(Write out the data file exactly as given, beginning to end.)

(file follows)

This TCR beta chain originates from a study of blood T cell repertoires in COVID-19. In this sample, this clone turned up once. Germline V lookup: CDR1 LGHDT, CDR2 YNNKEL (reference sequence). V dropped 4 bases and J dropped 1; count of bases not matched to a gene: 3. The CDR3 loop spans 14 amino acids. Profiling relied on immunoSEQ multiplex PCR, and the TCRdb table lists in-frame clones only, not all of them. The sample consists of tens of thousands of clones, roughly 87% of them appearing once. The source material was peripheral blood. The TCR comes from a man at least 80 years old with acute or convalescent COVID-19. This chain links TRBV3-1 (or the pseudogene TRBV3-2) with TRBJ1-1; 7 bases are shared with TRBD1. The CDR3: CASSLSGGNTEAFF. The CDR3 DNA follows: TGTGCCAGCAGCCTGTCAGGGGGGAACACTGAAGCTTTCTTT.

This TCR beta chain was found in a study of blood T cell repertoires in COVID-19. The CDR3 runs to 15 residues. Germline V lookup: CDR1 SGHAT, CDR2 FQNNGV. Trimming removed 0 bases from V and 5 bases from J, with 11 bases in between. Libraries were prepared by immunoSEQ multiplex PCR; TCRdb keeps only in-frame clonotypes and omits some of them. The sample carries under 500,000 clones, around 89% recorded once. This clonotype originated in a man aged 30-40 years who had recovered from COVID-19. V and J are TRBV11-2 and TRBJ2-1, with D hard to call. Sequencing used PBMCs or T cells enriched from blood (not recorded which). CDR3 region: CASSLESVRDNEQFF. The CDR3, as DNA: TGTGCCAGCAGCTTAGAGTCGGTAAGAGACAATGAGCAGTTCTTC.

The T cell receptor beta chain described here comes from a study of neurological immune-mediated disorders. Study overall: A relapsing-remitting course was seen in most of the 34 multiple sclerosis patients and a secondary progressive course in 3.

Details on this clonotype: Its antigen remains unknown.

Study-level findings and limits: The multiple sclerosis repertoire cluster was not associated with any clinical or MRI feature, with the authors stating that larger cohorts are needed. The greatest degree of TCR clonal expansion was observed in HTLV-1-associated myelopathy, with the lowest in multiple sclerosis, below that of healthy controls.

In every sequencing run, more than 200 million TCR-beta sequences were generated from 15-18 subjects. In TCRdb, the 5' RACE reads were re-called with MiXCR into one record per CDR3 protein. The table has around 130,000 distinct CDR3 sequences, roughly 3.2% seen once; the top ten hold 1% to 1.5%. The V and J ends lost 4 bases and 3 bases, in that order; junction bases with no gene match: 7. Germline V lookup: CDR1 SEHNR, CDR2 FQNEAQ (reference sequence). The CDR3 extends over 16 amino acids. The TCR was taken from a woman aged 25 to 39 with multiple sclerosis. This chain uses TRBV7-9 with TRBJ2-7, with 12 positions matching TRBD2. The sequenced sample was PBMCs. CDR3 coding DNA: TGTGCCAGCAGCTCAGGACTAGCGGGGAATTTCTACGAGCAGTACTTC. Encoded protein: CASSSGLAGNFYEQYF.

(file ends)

This TCR beta chain originates from a study of blood T cell repertoires in COVID-19. In this sample, this clone turned up once. Germline V lookup: CDR1 LGHDT, CDR2 YNNKEL (reference sequence). V dropped 4 bases and J dropped 1; count of bases not matched to a gene: 3. The CDR3 loop spans 14 amino acids. Profiling relied on immunoSEQ multiplex PCR, and the TCRdb table lists in-frame clones only, not all of them. The sample consists of tens of thousands of clones, roughly 87% of them appearing once. The source material was peripheral blood. The TCR comes from a man at least 80 years old with acute or convalescent COVID-19. This chain links TRBV3-1 (or the pseudogene TRBV3-2) with TRBJ1-1; 7 bases are shared with TRBD1. The CDR3: CASSLSGGNTEAFF. The CDR3 DNA follows: TGTGCCAGCAGCCTGTCAGGGGGGAACACTGAAGCTTTCTTT.

This TCR beta chain was found in a study of blood T cell repertoires in COVID-19. The CDR3 runs to 15 residues. Germline V lookup: CDR1 SGHAT, CDR2 FQNNGV. Trimming removed 0 bases from V and 5 bases from J, with 11 bases in between. Libraries were prepared by immunoSEQ multiplex PCR; TCRdb keeps only in-frame clonotypes and omits some of them. The sample carries under 500,000 clones, around 89% recorded once. This clonotype originated in a man aged 30-40 years who had recovered from COVID-19. V and J are TRBV11-2 and TRBJ2-1, with D hard to call. Sequencing used PBMCs or T cells enriched from blood (not recorded which). CDR3 region: CASSLESVRDNEQFF. The CDR3, as DNA: TGTGCCAGCAGCTTAGAGTCGGTAAGAGACAATGAGCAGTTCTTC.

The T cell receptor beta chain described here comes from a study of neurological immune-mediated disorders. Study overall: A relapsing-remitting course was seen in most of the 34 multiple sclerosis patients and a secondary progressive course in 3.

Details on this clonotype: Its antigen remains unknown.

Study-level findings and limits: The multiple sclerosis repertoire cluster was not associated with any clinical or MRI feature, with the authors stating that larger cohorts are needed. The greatest degree of TCR clonal expansion was observed in HTLV-1-associated myelopathy, with the lowest in multiple sclerosis, below that of healthy controls.

In every sequencing run, more than 200 million TCR-beta sequences were generated from 15-18 subjects. In TCRdb, the 5' RACE reads were re-called with MiXCR into one record per CDR3 protein. The table has around 130,000 distinct CDR3 sequences, roughly 3.2% seen once; the top ten hold 1% to 1.5%. The V and J ends lost 4 bases and 3 bases, in that order; junction bases with no gene match: 7. Germline V lookup: CDR1 SEHNR, CDR2 FQNEAQ (reference sequence). The CDR3 extends over 16 amino acids. The TCR was taken from a woman aged 25 to 39 with multiple sclerosis. This chain uses TRBV7-9 with TRBJ2-7, with 12 positions matching TRBD2. The sequenced sample was PBMCs. CDR3 coding DNA: TGTGCCAGCAGCTCAGGACTAGCGGGGAATTTCTACGAGCAGTACTTC. Encoded protein: CASSSGLAGNFYEQYF.